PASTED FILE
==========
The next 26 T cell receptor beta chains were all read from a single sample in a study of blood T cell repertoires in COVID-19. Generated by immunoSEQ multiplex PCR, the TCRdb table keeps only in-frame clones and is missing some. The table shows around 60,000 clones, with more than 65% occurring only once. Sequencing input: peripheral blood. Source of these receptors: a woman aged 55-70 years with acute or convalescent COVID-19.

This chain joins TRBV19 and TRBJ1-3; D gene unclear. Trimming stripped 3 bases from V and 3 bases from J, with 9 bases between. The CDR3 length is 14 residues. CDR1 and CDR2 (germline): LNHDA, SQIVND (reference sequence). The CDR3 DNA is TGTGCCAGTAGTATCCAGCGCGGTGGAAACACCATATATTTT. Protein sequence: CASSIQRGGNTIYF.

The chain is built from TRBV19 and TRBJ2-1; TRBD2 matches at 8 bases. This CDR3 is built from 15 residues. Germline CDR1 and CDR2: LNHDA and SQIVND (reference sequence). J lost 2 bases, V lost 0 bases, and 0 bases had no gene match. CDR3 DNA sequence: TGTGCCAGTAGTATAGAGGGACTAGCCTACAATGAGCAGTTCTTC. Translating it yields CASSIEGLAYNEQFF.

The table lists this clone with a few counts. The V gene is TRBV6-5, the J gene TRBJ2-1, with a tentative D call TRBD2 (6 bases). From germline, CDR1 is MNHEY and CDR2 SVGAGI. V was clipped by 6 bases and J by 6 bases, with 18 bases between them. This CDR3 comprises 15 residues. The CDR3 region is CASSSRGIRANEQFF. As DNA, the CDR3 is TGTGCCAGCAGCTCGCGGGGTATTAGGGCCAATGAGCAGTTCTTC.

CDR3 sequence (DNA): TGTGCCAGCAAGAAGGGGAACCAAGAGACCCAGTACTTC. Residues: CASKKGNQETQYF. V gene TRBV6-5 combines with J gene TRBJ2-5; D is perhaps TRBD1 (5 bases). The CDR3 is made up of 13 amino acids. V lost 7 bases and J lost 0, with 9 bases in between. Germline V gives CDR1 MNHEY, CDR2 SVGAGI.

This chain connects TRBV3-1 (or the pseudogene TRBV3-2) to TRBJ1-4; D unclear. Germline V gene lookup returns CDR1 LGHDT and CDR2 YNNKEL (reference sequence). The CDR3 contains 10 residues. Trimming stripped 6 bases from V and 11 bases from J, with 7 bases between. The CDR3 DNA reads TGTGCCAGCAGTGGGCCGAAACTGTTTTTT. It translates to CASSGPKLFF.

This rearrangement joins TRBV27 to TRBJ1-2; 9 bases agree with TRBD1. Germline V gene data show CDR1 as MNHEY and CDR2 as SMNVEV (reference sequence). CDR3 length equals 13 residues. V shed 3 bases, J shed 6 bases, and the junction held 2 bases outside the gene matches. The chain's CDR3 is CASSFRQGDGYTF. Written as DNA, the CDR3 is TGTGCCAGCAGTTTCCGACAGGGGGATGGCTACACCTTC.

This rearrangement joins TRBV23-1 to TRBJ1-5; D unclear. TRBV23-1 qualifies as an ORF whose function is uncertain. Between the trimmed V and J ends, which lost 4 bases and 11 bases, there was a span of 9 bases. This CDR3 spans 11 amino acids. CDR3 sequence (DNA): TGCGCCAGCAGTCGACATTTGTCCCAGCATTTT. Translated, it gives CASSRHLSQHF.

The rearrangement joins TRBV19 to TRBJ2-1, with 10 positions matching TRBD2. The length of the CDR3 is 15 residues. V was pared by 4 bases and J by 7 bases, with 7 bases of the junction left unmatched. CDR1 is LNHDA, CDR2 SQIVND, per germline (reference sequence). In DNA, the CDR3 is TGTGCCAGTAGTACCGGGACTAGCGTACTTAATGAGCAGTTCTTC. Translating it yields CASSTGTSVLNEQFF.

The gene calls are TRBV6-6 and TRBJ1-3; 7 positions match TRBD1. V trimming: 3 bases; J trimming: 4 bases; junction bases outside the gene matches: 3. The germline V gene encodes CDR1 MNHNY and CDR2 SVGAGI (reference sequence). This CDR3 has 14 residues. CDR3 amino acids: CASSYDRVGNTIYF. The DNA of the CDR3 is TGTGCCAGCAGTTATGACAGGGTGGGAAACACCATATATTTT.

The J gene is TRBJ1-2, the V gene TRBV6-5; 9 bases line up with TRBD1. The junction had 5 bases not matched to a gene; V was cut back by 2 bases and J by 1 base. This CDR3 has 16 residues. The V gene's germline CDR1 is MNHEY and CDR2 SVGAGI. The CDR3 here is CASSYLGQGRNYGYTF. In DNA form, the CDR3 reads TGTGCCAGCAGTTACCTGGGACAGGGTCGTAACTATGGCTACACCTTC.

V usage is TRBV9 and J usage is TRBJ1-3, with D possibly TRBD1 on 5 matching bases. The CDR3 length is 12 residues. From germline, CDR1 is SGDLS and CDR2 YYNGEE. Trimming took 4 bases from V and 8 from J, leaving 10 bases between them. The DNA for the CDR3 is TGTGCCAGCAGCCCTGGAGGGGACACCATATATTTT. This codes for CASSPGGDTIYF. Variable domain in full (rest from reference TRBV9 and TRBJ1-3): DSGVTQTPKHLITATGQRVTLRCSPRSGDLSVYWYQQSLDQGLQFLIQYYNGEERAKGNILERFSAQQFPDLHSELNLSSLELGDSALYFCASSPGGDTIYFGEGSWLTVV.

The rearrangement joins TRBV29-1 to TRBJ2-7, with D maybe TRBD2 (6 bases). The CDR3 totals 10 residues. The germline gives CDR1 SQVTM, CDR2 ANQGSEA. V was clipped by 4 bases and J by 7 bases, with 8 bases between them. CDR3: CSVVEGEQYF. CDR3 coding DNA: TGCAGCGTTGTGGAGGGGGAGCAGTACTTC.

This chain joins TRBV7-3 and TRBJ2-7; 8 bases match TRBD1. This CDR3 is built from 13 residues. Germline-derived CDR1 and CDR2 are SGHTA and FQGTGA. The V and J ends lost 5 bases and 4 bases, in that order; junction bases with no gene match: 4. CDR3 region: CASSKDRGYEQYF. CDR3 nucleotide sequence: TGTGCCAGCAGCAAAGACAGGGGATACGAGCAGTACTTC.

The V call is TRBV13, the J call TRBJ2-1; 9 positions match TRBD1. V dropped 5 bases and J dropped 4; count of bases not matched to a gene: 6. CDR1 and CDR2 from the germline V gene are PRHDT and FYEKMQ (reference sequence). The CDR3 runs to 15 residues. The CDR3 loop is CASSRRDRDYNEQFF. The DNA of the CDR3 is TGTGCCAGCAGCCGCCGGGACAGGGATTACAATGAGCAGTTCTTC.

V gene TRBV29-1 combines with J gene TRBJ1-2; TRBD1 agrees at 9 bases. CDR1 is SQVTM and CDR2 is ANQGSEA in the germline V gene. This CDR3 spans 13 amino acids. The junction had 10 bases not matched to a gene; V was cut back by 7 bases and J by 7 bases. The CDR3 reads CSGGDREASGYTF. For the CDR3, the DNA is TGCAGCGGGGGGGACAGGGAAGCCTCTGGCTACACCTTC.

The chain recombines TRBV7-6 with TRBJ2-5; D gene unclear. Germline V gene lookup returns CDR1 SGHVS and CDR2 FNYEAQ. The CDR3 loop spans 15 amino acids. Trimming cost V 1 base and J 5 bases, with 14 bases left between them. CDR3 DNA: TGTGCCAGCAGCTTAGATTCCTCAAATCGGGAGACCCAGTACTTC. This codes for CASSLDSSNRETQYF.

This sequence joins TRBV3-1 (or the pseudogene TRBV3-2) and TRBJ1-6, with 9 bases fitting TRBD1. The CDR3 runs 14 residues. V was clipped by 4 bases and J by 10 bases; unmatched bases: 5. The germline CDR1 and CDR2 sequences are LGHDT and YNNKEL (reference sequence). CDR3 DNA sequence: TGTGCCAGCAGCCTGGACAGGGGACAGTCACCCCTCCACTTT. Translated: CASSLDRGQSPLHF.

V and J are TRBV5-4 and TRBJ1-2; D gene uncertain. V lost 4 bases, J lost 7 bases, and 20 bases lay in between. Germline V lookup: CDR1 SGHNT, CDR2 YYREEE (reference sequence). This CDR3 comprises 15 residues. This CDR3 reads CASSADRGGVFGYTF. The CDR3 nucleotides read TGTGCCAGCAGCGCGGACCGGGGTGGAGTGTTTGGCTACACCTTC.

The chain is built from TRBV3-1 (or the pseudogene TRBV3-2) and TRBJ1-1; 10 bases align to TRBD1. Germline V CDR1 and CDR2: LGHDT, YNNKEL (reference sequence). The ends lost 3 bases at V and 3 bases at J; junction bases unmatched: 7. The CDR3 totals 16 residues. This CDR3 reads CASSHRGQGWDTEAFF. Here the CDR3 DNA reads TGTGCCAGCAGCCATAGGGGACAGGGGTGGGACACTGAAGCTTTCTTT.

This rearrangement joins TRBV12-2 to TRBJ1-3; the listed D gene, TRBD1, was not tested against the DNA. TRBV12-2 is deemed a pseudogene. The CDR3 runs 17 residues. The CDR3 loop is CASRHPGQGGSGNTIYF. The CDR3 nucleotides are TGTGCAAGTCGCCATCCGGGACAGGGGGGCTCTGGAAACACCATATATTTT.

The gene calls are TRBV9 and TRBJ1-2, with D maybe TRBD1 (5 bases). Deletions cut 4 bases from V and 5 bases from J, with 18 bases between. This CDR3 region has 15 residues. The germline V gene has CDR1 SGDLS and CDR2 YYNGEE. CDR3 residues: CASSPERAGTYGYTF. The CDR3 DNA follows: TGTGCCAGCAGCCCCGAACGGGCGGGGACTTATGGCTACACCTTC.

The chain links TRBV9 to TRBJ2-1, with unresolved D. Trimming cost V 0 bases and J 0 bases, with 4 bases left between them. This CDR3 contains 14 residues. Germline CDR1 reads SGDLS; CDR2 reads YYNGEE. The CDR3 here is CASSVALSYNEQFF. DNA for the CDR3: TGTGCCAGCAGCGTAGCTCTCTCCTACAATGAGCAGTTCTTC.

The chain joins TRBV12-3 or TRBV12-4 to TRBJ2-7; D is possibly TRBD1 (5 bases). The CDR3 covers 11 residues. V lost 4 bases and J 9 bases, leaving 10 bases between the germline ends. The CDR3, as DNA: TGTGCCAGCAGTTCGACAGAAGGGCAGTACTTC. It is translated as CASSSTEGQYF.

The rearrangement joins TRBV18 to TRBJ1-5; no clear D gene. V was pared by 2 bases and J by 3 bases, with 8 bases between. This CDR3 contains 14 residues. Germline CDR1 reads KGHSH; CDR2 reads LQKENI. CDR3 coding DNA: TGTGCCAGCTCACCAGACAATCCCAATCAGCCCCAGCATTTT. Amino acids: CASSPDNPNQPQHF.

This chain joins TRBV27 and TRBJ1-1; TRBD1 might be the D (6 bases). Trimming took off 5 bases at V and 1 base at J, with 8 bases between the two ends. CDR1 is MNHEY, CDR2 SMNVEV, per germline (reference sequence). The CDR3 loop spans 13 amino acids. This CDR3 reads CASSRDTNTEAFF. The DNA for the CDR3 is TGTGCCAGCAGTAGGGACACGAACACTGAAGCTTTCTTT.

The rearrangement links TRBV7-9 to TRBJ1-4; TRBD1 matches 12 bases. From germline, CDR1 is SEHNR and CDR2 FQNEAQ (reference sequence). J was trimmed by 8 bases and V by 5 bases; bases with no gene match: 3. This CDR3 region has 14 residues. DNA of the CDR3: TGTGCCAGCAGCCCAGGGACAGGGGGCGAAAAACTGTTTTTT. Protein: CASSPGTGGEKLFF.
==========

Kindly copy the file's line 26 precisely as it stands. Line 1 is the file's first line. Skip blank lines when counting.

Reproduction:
This chain joins TRBV27 and TRBJ1-1; TRBD1 might be the D (6 bases). Trimming took off 5 bases at V and 1 base at J, with 8 bases between the two ends. CDR1 is MNHEY, CDR2 SMNVEV, per germline (reference sequence). The CDR3 loop spans 13 amino acids. This CDR3 reads CASSRDTNTEAFF. The DNA for the CDR3 is TGTGCCAGCAGTAGGGACACGAACACTGAAGCTTTCTTT.